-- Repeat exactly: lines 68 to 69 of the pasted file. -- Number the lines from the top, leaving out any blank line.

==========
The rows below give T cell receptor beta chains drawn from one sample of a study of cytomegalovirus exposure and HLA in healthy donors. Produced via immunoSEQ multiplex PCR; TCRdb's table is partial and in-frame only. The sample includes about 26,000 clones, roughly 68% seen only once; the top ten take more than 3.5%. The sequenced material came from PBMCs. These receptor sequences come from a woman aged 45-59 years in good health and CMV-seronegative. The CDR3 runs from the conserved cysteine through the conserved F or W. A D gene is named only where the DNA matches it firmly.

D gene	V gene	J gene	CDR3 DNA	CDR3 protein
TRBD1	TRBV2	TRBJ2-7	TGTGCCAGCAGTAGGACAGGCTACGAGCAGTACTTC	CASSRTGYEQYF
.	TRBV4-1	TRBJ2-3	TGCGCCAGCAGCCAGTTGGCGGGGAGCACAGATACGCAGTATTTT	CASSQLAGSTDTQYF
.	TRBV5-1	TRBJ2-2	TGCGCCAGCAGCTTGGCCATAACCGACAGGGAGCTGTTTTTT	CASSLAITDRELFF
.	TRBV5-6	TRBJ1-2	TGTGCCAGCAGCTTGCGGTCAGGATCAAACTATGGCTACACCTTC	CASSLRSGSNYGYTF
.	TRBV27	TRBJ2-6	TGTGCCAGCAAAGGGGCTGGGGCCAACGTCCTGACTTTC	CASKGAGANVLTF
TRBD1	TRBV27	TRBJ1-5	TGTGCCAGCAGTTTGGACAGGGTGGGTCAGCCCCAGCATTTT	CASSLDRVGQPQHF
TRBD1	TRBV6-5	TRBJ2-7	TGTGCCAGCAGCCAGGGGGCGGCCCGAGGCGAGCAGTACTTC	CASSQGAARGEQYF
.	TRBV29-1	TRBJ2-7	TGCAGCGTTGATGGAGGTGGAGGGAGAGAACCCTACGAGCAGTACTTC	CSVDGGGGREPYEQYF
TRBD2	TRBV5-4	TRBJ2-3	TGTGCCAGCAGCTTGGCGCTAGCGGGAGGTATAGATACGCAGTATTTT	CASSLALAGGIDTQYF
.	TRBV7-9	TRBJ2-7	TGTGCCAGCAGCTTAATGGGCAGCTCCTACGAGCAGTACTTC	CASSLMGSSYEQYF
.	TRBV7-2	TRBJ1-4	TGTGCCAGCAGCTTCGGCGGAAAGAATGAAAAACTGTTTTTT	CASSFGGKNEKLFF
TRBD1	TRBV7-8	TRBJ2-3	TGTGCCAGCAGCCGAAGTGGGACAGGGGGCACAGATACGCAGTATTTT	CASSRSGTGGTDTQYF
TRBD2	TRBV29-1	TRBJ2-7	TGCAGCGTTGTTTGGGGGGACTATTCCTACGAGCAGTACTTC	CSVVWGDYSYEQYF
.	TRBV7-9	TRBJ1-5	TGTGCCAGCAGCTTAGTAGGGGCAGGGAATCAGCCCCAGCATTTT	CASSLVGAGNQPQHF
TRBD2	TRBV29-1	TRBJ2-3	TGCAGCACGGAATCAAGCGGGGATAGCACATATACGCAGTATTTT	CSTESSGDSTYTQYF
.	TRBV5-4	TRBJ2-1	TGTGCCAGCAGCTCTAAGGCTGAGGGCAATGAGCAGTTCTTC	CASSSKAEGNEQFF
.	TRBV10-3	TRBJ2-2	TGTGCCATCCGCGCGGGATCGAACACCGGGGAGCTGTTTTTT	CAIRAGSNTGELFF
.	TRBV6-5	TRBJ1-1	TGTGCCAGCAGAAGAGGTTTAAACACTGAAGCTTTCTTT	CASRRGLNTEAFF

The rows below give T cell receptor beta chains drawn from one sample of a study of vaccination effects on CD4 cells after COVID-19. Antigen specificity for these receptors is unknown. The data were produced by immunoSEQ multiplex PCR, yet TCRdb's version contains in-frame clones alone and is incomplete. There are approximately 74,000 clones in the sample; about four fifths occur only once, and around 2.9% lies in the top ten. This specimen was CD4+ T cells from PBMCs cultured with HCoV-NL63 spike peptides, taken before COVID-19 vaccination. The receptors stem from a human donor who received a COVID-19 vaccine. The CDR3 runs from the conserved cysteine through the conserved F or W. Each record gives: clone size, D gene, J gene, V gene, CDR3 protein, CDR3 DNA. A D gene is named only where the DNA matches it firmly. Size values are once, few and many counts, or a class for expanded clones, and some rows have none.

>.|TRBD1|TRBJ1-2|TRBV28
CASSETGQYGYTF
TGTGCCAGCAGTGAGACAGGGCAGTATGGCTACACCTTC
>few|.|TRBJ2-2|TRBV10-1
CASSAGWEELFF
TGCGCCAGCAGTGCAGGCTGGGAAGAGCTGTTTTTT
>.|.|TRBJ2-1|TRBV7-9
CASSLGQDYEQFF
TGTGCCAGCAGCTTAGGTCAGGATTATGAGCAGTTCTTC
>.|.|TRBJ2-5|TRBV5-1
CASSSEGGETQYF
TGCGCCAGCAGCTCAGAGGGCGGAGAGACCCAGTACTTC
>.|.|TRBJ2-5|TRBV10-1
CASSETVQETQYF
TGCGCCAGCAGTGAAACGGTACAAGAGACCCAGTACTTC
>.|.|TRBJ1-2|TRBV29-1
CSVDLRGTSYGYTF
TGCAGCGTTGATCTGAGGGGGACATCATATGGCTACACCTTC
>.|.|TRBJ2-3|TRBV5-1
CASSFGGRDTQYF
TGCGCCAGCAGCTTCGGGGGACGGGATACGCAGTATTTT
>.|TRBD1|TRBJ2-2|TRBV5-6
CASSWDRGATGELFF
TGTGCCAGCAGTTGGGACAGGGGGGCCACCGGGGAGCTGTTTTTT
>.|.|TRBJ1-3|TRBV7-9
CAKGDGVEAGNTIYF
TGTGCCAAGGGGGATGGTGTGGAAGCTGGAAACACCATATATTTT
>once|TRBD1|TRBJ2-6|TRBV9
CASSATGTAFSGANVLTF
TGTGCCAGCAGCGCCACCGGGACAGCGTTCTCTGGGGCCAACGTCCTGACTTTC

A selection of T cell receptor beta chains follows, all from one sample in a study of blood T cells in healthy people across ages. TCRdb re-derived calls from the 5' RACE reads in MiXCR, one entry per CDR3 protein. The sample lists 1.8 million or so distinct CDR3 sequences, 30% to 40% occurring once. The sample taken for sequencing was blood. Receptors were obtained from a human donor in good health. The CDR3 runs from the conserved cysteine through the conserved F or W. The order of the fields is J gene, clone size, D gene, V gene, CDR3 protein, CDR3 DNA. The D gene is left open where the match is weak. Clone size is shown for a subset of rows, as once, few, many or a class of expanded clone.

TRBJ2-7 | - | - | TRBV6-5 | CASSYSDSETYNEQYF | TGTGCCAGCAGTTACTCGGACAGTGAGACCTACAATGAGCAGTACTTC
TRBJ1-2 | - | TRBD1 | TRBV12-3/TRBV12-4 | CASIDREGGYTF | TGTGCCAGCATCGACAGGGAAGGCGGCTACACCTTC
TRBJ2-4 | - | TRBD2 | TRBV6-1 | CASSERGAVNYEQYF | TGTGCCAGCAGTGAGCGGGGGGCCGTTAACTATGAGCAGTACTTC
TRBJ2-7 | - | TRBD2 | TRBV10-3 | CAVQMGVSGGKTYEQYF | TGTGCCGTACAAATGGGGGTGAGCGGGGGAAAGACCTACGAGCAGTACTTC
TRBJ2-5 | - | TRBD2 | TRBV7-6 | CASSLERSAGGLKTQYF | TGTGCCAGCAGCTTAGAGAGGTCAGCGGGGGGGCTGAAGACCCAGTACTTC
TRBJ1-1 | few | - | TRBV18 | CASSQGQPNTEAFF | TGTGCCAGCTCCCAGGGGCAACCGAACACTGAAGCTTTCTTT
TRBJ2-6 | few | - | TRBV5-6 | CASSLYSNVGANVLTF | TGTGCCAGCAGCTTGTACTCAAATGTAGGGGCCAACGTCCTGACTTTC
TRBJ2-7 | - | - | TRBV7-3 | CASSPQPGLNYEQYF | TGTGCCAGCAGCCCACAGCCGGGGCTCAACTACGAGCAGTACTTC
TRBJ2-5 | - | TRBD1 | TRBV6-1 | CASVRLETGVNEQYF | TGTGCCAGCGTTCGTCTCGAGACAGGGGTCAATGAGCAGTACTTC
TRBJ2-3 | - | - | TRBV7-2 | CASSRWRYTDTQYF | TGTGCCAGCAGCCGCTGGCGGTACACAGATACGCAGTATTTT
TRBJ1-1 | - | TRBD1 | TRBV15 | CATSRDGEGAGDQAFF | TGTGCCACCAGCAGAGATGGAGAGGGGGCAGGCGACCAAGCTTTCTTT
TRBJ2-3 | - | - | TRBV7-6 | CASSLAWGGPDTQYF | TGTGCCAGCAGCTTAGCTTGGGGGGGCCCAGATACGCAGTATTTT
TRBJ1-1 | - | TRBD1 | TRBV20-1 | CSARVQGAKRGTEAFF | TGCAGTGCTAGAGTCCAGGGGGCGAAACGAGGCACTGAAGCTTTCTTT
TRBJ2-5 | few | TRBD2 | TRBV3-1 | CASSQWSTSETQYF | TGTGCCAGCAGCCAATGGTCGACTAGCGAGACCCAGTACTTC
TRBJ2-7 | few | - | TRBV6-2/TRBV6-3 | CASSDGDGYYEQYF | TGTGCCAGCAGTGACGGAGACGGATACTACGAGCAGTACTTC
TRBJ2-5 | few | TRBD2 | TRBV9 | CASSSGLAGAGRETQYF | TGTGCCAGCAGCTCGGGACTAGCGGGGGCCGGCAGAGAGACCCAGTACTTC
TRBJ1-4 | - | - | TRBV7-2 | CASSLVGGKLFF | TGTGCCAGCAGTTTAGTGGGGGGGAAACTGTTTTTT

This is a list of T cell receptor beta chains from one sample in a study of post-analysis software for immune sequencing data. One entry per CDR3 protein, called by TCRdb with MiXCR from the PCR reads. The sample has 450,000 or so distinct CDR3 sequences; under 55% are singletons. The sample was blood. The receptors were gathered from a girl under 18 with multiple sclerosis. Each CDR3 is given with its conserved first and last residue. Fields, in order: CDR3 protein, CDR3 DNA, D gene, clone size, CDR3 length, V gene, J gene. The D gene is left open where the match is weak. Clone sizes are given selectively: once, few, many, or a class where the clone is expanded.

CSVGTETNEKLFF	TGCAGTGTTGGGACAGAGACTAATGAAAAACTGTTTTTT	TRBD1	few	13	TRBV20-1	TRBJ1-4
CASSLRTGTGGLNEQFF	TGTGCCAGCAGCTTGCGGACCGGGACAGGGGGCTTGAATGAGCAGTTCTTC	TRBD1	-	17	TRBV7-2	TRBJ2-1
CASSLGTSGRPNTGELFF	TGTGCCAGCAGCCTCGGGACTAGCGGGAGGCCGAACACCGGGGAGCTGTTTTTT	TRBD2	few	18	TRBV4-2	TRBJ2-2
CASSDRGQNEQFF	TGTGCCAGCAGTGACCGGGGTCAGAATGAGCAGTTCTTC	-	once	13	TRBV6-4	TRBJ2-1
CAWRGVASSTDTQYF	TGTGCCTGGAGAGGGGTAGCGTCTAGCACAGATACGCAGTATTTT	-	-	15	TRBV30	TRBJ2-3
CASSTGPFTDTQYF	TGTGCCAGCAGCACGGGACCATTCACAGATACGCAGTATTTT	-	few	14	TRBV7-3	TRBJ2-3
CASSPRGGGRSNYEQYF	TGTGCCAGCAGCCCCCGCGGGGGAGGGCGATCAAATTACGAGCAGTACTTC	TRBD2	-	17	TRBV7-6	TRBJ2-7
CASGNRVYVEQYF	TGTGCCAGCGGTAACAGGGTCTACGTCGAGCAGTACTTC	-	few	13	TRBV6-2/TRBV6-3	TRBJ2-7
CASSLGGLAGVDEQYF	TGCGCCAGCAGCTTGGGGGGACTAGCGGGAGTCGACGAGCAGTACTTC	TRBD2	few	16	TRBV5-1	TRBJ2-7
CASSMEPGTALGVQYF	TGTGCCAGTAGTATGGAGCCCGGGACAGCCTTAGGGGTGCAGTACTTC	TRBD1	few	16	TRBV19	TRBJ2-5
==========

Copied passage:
TRBJ2-5 | few | TRBD2 | TRBV9 | CASSSGLAGAGRETQYF | TGTGCCAGCAGCTCGGGACTAGCGGGGGCCGGCAGAGAGACCCAGTACTTC
TRBJ1-4 | - | - | TRBV7-2 | CASSLVGGKLFF | TGTGCCAGCAGTTTAGTGGGGGGGAAACTGTTTTTT